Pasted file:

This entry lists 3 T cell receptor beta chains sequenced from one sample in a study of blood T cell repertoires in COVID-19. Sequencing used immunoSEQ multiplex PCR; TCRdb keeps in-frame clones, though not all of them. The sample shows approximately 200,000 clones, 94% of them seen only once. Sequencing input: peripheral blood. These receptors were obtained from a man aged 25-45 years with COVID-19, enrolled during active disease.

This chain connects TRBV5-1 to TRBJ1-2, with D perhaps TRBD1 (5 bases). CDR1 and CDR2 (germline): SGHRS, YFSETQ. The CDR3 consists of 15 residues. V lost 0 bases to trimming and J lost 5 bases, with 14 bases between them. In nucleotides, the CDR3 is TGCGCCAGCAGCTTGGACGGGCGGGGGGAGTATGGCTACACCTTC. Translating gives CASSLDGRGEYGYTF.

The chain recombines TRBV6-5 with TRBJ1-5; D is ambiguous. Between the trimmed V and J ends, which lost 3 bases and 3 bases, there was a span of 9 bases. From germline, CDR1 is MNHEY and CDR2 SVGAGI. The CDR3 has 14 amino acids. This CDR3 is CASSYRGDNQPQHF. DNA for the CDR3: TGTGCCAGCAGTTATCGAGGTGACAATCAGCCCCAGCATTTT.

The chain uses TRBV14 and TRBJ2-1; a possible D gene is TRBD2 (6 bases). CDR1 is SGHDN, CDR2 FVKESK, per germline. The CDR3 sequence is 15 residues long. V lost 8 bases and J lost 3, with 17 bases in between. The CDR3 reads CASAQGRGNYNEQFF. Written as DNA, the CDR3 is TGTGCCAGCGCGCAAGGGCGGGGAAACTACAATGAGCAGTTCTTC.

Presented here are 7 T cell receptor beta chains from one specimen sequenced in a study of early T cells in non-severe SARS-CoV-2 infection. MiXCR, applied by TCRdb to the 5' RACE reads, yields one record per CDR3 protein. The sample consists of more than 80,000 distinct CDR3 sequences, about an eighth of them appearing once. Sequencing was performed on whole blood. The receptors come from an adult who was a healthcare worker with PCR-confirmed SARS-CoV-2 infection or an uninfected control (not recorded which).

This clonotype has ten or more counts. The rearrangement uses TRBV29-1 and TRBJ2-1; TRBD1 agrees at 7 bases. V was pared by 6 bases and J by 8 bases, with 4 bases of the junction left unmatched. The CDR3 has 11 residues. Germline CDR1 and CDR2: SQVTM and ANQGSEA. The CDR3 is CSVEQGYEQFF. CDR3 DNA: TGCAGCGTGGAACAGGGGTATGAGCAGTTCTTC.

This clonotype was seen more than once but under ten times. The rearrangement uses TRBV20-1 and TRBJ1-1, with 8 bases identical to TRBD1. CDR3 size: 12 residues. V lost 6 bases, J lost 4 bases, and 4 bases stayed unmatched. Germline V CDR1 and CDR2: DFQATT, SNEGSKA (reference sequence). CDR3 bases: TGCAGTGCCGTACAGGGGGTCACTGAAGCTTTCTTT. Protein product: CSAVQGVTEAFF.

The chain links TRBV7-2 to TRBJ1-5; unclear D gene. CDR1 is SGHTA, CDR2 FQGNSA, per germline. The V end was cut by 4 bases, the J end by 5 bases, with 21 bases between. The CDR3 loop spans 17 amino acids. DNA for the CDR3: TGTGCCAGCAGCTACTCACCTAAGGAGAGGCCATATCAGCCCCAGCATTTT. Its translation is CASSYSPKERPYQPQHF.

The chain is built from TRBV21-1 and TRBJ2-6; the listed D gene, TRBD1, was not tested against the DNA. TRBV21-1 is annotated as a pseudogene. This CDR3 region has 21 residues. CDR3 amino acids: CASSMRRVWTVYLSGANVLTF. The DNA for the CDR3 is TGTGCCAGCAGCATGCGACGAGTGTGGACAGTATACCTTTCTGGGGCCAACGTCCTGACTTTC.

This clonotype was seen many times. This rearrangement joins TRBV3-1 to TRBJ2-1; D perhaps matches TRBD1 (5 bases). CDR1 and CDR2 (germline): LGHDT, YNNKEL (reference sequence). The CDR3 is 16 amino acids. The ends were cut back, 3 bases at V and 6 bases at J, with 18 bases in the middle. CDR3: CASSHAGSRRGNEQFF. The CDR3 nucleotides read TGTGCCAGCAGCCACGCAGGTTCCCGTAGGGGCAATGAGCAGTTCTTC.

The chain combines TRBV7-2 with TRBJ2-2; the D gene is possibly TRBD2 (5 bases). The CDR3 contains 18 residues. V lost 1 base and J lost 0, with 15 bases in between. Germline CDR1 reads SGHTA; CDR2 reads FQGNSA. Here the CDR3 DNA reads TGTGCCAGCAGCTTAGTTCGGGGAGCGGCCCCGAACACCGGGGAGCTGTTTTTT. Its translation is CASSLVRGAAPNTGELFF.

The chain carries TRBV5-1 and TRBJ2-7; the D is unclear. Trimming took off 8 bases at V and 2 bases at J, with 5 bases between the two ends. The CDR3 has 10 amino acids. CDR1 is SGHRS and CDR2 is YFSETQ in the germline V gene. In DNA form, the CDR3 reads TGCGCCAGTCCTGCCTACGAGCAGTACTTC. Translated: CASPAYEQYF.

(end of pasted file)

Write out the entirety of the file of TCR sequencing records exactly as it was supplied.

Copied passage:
This entry lists 3 T cell receptor beta chains sequenced from one sample in a study of blood T cell repertoires in COVID-19. Sequencing used immunoSEQ multiplex PCR; TCRdb keeps in-frame clones, though not all of them. The sample shows approximately 200,000 clones, 94% of them seen only once. Sequencing input: peripheral blood. These receptors were obtained from a man aged 25-45 years with COVID-19, enrolled during active disease.

This chain connects TRBV5-1 to TRBJ1-2, with D perhaps TRBD1 (5 bases). CDR1 and CDR2 (germline): SGHRS, YFSETQ. The CDR3 consists of 15 residues. V lost 0 bases to trimming and J lost 5 bases, with 14 bases between them. In nucleotides, the CDR3 is TGCGCCAGCAGCTTGGACGGGCGGGGGGAGTATGGCTACACCTTC. Translating gives CASSLDGRGEYGYTF.

The chain recombines TRBV6-5 with TRBJ1-5; D is ambiguous. Between the trimmed V and J ends, which lost 3 bases and 3 bases, there was a span of 9 bases. From germline, CDR1 is MNHEY and CDR2 SVGAGI. The CDR3 has 14 amino acids. This CDR3 is CASSYRGDNQPQHF. DNA for the CDR3: TGTGCCAGCAGTTATCGAGGTGACAATCAGCCCCAGCATTTT.

The chain uses TRBV14 and TRBJ2-1; a possible D gene is TRBD2 (6 bases). CDR1 is SGHDN, CDR2 FVKESK, per germline. The CDR3 sequence is 15 residues long. V lost 8 bases and J lost 3, with 17 bases in between. The CDR3 reads CASAQGRGNYNEQFF. Written as DNA, the CDR3 is TGTGCCAGCGCGCAAGGGCGGGGAAACTACAATGAGCAGTTCTTC.

Presented here are 7 T cell receptor beta chains from one specimen sequenced in a study of early T cells in non-severe SARS-CoV-2 infection. MiXCR, applied by TCRdb to the 5' RACE reads, yields one record per CDR3 protein. The sample consists of more than 80,000 distinct CDR3 sequences, about an eighth of them appearing once. Sequencing was performed on whole blood. The receptors come from an adult who was a healthcare worker with PCR-confirmed SARS-CoV-2 infection or an uninfected control (not recorded which).

This clonotype has ten or more counts. The rearrangement uses TRBV29-1 and TRBJ2-1; TRBD1 agrees at 7 bases. V was pared by 6 bases and J by 8 bases, with 4 bases of the junction left unmatched. The CDR3 has 11 residues. Germline CDR1 and CDR2: SQVTM and ANQGSEA. The CDR3 is CSVEQGYEQFF. CDR3 DNA: TGCAGCGTGGAACAGGGGTATGAGCAGTTCTTC.

This clonotype was seen more than once but under ten times. The rearrangement uses TRBV20-1 and TRBJ1-1, with 8 bases identical to TRBD1. CDR3 size: 12 residues. V lost 6 bases, J lost 4 bases, and 4 bases stayed unmatched. Germline V CDR1 and CDR2: DFQATT, SNEGSKA (reference sequence). CDR3 bases: TGCAGTGCCGTACAGGGGGTCACTGAAGCTTTCTTT. Protein product: CSAVQGVTEAFF.

The chain links TRBV7-2 to TRBJ1-5; unclear D gene. CDR1 is SGHTA, CDR2 FQGNSA, per germline. The V end was cut by 4 bases, the J end by 5 bases, with 21 bases between. The CDR3 loop spans 17 amino acids. DNA for the CDR3: TGTGCCAGCAGCTACTCACCTAAGGAGAGGCCATATCAGCCCCAGCATTTT. Its translation is CASSYSPKERPYQPQHF.

The chain is built from TRBV21-1 and TRBJ2-6; the listed D gene, TRBD1, was not tested against the DNA. TRBV21-1 is annotated as a pseudogene. This CDR3 region has 21 residues. CDR3 amino acids: CASSMRRVWTVYLSGANVLTF. The DNA for the CDR3 is TGTGCCAGCAGCATGCGACGAGTGTGGACAGTATACCTTTCTGGGGCCAACGTCCTGACTTTC.

This clonotype was seen many times. This rearrangement joins TRBV3-1 to TRBJ2-1; D perhaps matches TRBD1 (5 bases). CDR1 and CDR2 (germline): LGHDT, YNNKEL (reference sequence). The CDR3 is 16 amino acids. The ends were cut back, 3 bases at V and 6 bases at J, with 18 bases in the middle. CDR3: CASSHAGSRRGNEQFF. The CDR3 nucleotides read TGTGCCAGCAGCCACGCAGGTTCCCGTAGGGGCAATGAGCAGTTCTTC.

The chain combines TRBV7-2 with TRBJ2-2; the D gene is possibly TRBD2 (5 bases). The CDR3 contains 18 residues. V lost 1 base and J lost 0, with 15 bases in between. Germline CDR1 reads SGHTA; CDR2 reads FQGNSA. Here the CDR3 DNA reads TGTGCCAGCAGCTTAGTTCGGGGAGCGGCCCCGAACACCGGGGAGCTGTTTTTT. Its translation is CASSLVRGAAPNTGELFF.

The chain carries TRBV5-1 and TRBJ2-7; the D is unclear. Trimming took off 8 bases at V and 2 bases at J, with 5 bases between the two ends. The CDR3 has 10 amino acids. CDR1 is SGHRS and CDR2 is YFSETQ in the germline V gene. In DNA form, the CDR3 reads TGCGCCAGTCCTGCCTACGAGCAGTACTTC. Translated: CASPAYEQYF.